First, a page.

Most students, regardless of maturity, disposition, previous experience abroad, or knowledge of the country in which they will be living, experience some degree of culture shock. Culture shock is a term used to describe some of these more pronounced reactions to spending an extended period of time in a culture different from your own. Culture shock can be characterized by periods of frustration, adjustment, and even depression. The worst homesickness often occurs two to three months after students leave home, frequently arriving just in time for the holidays (for fall or academic year students). It is common for students to call or write home during moments of low morale, but not when they are busy and things are going well. Consequently, families often picture a more negative situation than actually exists.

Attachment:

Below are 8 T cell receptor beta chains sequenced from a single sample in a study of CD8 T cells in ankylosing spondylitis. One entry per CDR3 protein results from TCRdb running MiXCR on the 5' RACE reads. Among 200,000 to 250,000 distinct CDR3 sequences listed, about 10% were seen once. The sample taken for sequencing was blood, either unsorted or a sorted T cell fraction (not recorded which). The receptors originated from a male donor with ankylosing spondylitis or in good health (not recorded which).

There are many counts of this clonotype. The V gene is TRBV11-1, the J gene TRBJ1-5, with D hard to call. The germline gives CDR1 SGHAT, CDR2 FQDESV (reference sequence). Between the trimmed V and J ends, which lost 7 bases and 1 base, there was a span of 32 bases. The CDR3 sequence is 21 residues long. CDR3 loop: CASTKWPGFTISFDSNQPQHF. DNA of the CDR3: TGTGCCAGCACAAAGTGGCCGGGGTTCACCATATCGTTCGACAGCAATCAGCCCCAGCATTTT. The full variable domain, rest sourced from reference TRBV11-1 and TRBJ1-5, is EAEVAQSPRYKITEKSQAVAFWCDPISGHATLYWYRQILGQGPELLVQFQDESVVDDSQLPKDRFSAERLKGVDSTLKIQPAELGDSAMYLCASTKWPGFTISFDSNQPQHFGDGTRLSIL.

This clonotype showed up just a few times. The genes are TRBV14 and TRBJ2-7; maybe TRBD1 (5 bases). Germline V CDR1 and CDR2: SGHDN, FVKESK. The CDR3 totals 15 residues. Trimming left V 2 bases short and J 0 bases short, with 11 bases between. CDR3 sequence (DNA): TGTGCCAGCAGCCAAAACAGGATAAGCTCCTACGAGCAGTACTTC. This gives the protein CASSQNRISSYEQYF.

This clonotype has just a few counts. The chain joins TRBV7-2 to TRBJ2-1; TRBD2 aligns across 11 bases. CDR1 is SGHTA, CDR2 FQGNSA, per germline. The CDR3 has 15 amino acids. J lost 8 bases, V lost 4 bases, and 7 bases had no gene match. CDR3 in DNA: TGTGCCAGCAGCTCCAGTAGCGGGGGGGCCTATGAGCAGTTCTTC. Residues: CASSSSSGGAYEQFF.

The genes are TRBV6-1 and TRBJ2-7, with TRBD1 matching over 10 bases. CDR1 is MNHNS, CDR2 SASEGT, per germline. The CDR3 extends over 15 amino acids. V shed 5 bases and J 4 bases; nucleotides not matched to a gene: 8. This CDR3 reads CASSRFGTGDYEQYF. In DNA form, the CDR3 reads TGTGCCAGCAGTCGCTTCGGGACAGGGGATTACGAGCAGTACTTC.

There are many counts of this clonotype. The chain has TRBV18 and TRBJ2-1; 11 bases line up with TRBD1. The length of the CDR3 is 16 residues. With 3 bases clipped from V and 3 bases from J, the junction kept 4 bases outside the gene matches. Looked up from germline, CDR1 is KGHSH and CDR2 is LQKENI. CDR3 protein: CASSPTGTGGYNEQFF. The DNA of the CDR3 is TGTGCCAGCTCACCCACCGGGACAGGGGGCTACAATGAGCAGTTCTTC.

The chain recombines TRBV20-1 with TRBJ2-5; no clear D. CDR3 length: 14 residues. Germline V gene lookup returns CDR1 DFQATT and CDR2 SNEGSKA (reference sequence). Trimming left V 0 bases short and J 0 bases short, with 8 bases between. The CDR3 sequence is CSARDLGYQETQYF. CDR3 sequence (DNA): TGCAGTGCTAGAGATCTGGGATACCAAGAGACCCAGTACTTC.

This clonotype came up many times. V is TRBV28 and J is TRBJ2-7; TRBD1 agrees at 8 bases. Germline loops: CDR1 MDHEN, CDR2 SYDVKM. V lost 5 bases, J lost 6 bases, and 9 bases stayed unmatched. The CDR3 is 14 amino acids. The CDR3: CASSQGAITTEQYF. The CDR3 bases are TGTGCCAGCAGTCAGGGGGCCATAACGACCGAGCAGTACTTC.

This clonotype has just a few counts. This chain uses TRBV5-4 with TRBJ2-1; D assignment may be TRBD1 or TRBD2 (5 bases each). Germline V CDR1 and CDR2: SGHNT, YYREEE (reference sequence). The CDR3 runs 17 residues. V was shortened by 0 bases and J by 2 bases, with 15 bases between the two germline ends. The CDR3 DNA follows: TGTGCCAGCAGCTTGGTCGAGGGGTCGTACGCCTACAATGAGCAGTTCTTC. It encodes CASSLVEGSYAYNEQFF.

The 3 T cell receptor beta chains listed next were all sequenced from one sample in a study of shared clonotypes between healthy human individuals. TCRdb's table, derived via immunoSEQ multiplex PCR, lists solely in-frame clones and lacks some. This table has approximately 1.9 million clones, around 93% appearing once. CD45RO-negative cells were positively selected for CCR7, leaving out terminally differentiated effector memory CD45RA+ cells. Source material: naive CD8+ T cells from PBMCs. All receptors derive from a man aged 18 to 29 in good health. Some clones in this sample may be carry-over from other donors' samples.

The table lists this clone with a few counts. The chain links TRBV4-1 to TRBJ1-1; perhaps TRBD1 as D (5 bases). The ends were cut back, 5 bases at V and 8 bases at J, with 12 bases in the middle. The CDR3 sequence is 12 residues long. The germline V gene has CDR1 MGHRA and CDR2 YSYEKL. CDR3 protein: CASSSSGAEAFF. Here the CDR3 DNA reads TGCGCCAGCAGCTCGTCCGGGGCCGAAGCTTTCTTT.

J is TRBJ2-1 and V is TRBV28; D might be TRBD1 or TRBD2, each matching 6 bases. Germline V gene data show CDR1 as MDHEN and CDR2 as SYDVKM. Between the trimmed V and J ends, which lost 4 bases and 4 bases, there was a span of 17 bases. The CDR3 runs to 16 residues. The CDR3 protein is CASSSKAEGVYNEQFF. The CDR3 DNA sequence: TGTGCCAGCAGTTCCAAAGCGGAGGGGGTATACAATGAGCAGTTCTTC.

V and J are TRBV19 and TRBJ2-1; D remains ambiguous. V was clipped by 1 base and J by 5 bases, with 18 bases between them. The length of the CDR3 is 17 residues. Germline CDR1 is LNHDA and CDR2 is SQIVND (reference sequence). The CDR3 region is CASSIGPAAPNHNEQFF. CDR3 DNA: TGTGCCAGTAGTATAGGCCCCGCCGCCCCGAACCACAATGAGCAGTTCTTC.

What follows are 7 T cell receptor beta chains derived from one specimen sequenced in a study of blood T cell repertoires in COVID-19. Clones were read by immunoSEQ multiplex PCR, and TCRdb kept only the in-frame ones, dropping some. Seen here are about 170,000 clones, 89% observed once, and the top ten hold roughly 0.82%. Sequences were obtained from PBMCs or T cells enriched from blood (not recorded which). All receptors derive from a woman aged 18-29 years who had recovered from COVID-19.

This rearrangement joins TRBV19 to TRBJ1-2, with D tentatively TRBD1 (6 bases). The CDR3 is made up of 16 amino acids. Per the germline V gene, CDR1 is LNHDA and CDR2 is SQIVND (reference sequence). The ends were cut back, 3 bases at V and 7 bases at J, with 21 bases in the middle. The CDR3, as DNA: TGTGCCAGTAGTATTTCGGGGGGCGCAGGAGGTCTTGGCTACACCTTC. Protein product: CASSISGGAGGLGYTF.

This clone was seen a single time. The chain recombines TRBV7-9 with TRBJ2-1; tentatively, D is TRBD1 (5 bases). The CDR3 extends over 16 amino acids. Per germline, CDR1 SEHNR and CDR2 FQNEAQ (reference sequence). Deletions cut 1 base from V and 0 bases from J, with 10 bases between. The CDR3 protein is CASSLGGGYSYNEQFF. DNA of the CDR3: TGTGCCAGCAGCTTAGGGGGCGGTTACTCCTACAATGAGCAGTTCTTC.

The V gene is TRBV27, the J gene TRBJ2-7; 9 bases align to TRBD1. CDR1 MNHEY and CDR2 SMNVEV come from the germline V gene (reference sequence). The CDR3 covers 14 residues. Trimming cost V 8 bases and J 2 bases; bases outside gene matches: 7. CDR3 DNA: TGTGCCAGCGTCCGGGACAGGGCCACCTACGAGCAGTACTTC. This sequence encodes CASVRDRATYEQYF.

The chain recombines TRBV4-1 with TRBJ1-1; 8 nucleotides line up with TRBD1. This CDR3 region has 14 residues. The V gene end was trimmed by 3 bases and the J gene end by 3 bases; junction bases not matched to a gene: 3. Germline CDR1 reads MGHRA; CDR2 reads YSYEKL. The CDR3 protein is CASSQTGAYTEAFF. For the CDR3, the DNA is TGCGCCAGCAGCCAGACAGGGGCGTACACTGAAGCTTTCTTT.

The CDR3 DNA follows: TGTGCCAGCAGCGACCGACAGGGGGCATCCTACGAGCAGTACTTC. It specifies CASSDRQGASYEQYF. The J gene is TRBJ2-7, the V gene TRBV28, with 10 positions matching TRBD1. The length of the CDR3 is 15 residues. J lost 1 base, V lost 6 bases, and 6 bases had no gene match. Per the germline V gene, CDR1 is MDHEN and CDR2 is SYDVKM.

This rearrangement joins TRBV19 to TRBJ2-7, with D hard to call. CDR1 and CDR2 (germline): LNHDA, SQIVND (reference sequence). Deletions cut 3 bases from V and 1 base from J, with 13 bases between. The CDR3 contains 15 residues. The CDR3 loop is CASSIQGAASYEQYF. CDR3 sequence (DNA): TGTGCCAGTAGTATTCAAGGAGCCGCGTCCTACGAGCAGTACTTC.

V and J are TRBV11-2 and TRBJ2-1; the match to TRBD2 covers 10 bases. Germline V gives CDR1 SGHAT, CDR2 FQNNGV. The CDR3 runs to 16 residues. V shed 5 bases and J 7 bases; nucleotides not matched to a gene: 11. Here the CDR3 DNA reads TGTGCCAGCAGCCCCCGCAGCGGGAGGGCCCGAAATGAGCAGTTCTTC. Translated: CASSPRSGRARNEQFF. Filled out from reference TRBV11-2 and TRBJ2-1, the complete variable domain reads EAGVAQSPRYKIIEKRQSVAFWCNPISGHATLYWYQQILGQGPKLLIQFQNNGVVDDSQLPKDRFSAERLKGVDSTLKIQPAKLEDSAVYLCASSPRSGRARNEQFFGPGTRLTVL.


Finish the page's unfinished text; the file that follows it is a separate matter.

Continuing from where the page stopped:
Not everyone will experience culture shock. However if your son or daughter does, it is helpful to be able to recognize when it occurs so you will understand what is really happening. The following breakdown of the four stages of cultural adaptation will help you recognize the process as it happens.